Rough Justice, written by Newfoundland historian and Memorial University graduate, Keith Mercer, chronicles “the first detailed study of policing in early Newfoundland.”  A project of the Royal Newfoundland Constabulary Historical Society and published in 2021 in celebration of the 150th anniversary of the Constabulary's establishment, Mercer utilizes a case study approach to "shed light on the social history of law and order in both St. John's and the outports" focusing on the "lived experiences of the largely anonymous men who filled that position" as constable during the eighteenth and nineteenth centuries.  Mercer's historical analysis is garnered from detailed surveys of court records and documents organized chronologically over the course of two centuries.  Through the use of frequent storytelling and the presentation of various case studies Mercer presents a scholarly account of a colony-wide endeavour to bring law enforcement to the area  known as the Old English Shore.  The eight chapter narrative is thorough and in depth, citing archives and publications and also including maps, tables, appendices, a bibliography, and an index.  An 8 page album of black and white photos provides a visual context for the time period that Mercer comprehensively recounts  in presenting the colony-wide endeavour to shed light on the social history of law and order in the fledgling colony. 

The Newfoundland experience was one of continuity and incremental reform rather than sudden change brought about by political or legislative milestones - in this, there are striking parallels with policing in other colonies and cities in British North America.

The narrative first begins chronicling some of the the earliest visitors to our shores; the fishing admirals.  These mysterious fishing-ship captains selected the best beach space or fishing room but often ignored the legal responsibilities that came with the position, laying the groundwork for the introduction of the first constables in 1729. Chapter 3 details the birth of police constables in Newfoundland, officers normally from middling occupations such as planters and whom played an active role in regulating taverns and enforcing observance of the Sabbath. The work was dangerous but the constables are seen as important figures in their communities and were elevated to a status of wearing a uniform and receiving a salary while playing active roles in serving the district and superior courts. Chapter 5 details the tavern-keeper system which remained in place until the first full-time constabulary was created in 1812 and Chapter 6 tells the story of Newfoundland's most prominent police officer, William Phippard, who led the way in fighting crime on the streets during a postwar depression.  As a lover of all things history and all things related to my culture, I found Rough Justice to be both an interesting and comprehensive analysis of subject matter not often explored yet crucial to the growth and development of a modern society.  Though it was a slow going read with highlighter in hand, I often found myself revisiting many concepts for the sheer interest and amazement of the historical context in which it was presented.  There were many "Did you know?" moments that I simply could not contain!!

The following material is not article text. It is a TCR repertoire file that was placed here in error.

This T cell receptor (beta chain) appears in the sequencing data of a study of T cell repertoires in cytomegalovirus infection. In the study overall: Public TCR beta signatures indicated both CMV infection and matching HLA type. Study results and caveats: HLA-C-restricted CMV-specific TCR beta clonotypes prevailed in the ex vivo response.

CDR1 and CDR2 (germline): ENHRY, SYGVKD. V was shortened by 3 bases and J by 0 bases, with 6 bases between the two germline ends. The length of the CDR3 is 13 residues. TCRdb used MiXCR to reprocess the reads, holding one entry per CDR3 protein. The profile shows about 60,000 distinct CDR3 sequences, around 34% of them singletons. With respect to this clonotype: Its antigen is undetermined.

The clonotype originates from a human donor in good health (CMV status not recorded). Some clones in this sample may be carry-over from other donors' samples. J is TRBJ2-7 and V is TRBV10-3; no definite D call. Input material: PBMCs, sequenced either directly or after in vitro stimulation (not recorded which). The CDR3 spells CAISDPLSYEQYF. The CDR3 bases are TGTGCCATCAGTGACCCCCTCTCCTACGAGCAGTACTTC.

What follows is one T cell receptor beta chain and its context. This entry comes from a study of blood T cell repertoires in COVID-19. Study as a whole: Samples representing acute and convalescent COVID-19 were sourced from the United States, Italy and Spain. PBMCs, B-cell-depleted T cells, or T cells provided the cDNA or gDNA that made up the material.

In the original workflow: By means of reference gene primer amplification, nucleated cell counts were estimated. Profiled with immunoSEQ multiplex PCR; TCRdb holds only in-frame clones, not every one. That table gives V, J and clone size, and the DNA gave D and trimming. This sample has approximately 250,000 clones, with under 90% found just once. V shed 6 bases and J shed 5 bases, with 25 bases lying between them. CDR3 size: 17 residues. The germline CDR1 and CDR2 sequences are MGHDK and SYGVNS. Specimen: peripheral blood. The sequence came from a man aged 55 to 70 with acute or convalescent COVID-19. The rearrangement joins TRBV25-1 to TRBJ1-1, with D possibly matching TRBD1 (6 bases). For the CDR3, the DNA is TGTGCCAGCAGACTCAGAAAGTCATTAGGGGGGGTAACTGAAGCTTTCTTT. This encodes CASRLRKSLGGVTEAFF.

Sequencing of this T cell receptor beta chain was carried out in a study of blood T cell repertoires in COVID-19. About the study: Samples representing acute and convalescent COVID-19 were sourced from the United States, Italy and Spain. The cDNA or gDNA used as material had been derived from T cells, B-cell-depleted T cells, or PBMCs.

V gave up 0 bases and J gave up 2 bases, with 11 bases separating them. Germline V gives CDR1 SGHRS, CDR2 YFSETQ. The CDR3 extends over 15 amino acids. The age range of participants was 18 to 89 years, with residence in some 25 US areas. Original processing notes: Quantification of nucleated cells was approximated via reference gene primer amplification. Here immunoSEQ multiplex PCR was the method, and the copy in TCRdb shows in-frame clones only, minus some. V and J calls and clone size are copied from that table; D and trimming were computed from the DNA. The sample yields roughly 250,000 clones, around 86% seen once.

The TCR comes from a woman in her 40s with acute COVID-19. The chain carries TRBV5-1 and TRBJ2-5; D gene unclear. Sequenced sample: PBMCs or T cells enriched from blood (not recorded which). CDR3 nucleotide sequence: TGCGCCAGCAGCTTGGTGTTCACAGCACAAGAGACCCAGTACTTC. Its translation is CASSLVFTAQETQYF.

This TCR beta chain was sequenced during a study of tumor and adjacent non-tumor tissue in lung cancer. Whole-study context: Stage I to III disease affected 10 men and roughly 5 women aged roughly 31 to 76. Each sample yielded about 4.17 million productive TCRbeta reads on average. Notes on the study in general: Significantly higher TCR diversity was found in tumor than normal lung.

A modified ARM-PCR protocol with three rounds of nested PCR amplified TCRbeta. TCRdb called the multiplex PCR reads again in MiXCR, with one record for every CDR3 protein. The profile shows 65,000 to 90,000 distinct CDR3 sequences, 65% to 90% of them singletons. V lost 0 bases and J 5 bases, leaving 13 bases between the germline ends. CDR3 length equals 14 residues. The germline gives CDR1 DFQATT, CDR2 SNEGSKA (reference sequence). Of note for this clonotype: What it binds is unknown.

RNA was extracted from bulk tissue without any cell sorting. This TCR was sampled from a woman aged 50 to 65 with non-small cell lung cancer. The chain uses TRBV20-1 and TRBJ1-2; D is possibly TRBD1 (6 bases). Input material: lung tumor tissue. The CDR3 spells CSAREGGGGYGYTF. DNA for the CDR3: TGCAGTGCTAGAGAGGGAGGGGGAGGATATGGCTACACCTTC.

Rough Justice is a solid, well written and expertly researched record of how Newfoundlanders lived and worked a century and a half before the formal establishment of the Royal Newfoundland Constabulary. It is the story of those many men who quietly enforced the law and helped to make communities safe through the maintenance of public order.  In the words of Chair Edward Roberts of The Royal Newfoundland Constabulary Historical Society it is "a valuable contribution to the public record of Newfoundland's past".  Rough Justice is a Flanker Press publication.